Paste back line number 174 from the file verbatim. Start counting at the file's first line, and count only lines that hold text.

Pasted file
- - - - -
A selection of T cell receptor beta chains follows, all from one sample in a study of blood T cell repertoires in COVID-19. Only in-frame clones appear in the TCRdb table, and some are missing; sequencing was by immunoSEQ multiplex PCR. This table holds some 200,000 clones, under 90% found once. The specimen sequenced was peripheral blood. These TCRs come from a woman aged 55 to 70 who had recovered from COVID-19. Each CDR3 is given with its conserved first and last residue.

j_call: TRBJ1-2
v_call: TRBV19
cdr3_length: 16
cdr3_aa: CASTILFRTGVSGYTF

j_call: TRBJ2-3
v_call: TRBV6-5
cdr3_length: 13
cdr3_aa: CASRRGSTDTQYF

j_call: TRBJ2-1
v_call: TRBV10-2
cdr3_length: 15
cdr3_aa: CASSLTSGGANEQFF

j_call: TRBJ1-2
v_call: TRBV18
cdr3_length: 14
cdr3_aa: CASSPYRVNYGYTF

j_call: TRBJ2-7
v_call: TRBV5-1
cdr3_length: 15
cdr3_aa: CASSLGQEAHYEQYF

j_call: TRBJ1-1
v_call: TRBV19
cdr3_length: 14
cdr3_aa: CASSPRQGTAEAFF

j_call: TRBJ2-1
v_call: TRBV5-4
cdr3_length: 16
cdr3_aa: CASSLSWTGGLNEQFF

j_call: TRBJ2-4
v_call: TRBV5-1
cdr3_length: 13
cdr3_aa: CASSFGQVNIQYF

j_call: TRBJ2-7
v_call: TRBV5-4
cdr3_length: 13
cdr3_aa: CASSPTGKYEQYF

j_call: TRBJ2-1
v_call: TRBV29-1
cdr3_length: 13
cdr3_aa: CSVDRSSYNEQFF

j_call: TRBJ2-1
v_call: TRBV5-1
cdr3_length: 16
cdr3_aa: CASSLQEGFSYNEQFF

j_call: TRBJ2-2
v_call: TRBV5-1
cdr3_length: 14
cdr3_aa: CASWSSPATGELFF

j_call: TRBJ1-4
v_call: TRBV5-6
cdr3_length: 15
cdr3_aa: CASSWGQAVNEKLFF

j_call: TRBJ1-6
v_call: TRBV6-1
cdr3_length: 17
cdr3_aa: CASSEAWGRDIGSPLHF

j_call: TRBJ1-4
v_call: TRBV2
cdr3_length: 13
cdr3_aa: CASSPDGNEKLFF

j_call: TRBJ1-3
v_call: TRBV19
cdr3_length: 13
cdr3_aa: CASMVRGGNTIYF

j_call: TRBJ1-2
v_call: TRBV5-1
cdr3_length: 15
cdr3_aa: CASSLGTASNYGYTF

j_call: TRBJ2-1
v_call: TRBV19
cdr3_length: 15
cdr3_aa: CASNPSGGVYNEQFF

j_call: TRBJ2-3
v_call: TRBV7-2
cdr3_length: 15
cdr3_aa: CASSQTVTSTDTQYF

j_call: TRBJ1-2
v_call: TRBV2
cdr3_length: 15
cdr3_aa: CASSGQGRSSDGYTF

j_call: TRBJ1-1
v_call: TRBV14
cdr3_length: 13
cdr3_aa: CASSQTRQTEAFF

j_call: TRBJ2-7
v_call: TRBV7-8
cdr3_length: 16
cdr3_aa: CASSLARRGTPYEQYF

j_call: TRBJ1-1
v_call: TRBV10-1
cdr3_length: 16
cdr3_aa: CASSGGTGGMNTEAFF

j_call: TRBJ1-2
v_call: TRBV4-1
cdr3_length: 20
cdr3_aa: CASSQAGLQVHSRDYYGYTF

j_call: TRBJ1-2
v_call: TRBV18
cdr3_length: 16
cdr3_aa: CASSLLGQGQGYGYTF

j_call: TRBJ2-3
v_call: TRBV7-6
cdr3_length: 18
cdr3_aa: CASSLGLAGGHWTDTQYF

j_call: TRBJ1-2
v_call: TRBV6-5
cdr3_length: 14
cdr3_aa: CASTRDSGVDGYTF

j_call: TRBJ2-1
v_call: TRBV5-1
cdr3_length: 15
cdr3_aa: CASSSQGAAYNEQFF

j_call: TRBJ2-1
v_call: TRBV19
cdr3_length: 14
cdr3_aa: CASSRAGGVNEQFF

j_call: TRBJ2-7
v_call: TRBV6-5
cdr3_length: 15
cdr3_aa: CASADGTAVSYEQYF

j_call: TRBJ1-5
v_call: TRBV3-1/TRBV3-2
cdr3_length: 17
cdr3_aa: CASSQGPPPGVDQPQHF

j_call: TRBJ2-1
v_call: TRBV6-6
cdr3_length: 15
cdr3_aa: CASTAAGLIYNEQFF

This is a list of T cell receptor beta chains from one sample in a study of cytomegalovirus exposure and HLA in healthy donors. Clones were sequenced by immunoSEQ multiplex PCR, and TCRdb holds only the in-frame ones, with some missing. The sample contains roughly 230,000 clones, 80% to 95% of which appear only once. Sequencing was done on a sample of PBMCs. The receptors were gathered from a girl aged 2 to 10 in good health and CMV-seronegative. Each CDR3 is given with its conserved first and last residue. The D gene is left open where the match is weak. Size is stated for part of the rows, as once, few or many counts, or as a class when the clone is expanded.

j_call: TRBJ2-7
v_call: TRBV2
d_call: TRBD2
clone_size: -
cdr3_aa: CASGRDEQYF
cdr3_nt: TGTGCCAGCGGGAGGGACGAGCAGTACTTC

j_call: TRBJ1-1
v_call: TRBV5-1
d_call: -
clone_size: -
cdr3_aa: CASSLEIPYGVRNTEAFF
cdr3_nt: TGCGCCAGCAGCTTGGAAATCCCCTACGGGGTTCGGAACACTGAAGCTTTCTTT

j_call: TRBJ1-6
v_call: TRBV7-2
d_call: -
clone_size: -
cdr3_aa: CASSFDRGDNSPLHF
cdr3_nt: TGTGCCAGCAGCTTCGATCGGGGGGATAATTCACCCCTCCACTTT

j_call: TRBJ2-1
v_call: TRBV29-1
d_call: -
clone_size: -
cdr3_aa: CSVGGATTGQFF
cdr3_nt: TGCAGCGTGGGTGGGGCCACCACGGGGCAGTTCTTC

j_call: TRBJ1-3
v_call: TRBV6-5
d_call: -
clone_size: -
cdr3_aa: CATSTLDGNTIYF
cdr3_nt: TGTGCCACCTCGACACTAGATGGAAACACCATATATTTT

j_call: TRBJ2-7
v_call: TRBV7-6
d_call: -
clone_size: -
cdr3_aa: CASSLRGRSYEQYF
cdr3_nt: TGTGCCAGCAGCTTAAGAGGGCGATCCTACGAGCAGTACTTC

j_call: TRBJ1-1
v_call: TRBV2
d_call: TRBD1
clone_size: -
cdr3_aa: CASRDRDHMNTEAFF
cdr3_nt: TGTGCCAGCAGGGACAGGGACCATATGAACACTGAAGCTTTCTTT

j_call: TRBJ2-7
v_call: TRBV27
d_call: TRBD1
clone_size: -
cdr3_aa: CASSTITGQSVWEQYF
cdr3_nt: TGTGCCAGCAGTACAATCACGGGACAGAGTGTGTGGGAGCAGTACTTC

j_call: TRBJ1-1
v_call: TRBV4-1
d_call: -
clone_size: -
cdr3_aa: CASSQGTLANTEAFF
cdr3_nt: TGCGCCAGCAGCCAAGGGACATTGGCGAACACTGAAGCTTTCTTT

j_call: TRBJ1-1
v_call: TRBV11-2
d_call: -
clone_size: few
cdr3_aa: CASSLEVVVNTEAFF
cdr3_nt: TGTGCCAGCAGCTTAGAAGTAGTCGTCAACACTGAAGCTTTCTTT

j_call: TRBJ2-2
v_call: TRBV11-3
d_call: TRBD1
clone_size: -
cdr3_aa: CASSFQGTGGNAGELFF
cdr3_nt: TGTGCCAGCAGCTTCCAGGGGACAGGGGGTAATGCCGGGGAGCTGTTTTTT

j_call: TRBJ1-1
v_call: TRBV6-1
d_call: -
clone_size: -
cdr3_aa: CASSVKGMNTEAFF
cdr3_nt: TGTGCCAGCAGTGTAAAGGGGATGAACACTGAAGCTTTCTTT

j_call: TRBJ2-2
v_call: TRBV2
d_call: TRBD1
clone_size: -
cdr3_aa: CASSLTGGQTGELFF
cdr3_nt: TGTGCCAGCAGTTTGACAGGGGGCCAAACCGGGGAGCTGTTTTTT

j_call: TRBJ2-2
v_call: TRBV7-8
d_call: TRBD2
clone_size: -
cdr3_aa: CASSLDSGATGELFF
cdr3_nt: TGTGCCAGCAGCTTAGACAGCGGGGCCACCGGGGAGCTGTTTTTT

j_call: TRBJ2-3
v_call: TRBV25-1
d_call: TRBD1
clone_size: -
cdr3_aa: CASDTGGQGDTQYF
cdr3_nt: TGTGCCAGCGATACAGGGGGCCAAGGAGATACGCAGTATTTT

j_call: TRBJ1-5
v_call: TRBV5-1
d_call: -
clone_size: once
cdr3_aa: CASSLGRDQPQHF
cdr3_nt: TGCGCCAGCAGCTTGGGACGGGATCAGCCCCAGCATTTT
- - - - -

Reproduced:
v_call: TRBV27